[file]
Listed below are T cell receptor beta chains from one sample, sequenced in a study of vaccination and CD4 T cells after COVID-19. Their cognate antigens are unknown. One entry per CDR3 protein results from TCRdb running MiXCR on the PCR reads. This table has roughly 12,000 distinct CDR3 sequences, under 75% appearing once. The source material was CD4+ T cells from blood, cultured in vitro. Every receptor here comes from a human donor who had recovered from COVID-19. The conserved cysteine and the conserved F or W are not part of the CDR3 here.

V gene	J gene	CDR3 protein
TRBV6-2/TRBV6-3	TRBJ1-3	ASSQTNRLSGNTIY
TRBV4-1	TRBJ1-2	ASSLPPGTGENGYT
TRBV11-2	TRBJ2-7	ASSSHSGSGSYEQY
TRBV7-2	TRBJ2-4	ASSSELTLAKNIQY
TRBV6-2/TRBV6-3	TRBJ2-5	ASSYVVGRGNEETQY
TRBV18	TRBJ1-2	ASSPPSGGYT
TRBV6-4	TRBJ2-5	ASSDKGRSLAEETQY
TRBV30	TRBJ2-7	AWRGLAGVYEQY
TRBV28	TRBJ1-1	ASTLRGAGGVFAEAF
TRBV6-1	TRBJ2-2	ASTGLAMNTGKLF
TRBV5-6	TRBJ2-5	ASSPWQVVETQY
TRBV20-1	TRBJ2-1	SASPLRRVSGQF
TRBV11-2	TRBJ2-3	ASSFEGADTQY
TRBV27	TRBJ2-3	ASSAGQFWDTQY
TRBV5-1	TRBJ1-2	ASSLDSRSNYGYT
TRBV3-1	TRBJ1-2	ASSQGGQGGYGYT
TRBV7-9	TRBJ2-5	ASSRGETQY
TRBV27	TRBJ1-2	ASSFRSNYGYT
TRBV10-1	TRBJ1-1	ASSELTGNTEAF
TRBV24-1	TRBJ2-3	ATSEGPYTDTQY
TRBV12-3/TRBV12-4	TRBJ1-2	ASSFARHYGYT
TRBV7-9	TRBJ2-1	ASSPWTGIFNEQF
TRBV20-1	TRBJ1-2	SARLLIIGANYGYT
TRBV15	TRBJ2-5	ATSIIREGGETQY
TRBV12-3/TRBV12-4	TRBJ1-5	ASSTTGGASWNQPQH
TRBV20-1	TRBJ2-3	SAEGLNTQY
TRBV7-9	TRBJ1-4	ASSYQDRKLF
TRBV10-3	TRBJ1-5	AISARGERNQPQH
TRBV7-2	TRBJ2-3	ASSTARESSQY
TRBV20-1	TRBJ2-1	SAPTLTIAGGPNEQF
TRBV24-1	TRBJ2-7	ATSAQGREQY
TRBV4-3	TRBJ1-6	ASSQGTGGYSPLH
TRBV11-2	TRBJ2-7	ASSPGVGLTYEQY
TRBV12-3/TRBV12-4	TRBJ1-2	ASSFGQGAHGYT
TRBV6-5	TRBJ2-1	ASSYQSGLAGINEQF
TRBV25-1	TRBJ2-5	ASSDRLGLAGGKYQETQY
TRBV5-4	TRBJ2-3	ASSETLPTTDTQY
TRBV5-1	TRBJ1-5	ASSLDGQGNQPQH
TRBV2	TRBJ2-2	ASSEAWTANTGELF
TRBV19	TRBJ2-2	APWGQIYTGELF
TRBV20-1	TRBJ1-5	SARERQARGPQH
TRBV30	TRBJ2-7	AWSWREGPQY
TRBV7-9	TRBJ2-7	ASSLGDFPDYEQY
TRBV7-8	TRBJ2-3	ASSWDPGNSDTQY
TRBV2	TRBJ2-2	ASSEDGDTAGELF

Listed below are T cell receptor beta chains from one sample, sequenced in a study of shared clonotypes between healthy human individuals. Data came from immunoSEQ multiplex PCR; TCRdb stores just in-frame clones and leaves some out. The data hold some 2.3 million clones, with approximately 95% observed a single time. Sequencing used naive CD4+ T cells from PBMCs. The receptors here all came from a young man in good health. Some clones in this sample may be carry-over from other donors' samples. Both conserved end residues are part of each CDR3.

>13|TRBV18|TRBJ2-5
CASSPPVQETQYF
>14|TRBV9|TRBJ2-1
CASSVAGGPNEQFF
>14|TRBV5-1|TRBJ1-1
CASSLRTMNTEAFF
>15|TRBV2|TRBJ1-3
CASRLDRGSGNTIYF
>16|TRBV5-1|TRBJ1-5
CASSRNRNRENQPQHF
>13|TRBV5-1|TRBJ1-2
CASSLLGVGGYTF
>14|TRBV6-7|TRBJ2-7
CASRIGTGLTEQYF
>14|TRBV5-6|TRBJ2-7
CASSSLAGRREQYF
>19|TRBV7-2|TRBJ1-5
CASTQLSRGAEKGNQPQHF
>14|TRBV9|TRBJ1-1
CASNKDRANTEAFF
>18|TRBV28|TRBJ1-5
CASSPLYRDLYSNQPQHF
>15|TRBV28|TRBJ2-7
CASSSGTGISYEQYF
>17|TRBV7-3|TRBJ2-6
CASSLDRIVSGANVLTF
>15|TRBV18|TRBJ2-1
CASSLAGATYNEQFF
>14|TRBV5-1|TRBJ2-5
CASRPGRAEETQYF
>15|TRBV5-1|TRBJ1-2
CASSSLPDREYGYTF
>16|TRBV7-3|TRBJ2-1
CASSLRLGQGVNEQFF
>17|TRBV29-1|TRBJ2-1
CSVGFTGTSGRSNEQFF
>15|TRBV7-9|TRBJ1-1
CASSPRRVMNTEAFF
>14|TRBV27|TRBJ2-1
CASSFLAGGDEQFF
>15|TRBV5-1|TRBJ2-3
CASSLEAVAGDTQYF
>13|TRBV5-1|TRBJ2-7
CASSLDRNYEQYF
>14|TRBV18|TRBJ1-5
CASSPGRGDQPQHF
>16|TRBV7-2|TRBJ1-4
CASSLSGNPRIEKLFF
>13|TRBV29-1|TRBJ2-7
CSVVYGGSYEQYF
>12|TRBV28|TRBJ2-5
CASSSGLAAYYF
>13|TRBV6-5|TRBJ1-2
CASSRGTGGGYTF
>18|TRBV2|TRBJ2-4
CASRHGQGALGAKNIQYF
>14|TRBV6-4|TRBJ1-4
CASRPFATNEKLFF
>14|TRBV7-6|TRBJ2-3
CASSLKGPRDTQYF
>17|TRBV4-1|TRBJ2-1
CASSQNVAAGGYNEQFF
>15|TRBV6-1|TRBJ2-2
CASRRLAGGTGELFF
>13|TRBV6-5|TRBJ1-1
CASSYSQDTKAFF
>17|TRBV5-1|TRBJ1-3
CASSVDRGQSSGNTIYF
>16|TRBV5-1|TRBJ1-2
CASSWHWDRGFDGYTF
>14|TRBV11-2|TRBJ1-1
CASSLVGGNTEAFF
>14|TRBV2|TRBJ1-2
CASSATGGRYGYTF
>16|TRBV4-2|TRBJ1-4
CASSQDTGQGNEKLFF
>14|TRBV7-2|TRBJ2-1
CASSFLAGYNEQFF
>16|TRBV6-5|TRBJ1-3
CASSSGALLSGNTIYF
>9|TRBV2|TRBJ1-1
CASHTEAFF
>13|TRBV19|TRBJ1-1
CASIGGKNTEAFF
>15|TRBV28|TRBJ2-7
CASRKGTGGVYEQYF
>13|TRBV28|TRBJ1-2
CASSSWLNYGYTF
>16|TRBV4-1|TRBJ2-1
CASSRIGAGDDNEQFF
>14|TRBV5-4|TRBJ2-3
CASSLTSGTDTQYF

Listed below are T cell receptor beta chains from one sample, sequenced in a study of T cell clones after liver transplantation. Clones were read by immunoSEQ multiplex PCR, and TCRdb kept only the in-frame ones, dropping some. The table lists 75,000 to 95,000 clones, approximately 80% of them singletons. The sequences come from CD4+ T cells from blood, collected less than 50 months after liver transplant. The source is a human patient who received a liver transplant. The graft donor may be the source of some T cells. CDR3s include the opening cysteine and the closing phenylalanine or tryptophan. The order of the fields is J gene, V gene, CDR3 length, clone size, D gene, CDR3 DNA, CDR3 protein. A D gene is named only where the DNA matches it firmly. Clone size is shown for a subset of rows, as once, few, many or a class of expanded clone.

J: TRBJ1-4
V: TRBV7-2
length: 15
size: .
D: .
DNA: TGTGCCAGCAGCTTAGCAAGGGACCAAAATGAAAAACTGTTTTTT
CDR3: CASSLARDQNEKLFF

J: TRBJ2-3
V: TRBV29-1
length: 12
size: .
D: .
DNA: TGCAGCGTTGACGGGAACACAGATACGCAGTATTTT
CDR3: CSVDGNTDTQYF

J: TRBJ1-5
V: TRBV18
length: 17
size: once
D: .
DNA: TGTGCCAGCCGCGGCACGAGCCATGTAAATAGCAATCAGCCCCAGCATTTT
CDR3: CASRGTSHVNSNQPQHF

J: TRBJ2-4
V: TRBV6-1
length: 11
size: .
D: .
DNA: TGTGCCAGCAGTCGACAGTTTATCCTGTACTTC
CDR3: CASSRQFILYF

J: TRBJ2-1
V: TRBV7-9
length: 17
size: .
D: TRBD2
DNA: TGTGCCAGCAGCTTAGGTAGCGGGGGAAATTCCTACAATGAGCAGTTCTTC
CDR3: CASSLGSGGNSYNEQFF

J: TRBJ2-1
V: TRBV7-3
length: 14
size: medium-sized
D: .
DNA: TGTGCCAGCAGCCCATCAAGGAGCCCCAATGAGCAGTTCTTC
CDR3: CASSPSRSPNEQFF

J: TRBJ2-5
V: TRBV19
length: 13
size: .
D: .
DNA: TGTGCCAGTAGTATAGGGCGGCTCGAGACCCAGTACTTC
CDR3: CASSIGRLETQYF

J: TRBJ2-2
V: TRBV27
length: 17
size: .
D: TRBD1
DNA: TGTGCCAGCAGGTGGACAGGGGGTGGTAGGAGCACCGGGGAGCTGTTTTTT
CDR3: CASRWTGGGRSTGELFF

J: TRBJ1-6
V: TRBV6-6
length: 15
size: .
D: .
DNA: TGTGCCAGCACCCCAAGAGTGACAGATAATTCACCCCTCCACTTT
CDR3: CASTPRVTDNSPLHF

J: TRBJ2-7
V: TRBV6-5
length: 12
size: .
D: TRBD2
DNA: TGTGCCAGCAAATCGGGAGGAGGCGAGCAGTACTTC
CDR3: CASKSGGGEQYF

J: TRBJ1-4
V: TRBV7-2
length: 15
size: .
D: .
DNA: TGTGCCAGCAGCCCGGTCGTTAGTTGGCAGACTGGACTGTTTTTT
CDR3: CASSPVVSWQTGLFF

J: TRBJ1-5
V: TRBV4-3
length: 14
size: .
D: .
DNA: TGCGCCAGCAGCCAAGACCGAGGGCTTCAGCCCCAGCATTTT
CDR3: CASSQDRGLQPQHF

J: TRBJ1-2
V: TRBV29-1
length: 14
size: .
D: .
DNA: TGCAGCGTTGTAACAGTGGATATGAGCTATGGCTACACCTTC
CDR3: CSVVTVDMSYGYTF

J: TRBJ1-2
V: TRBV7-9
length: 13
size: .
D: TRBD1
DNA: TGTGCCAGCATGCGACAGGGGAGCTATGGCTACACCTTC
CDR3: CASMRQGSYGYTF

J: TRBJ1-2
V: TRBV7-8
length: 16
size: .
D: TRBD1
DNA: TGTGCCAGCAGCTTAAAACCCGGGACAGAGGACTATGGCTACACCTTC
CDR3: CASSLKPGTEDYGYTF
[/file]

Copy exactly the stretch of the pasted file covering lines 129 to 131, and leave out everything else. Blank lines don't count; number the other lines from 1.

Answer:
>9|TRBV2|TRBJ1-1
CASHTEAFF
>13|TRBV19|TRBJ1-1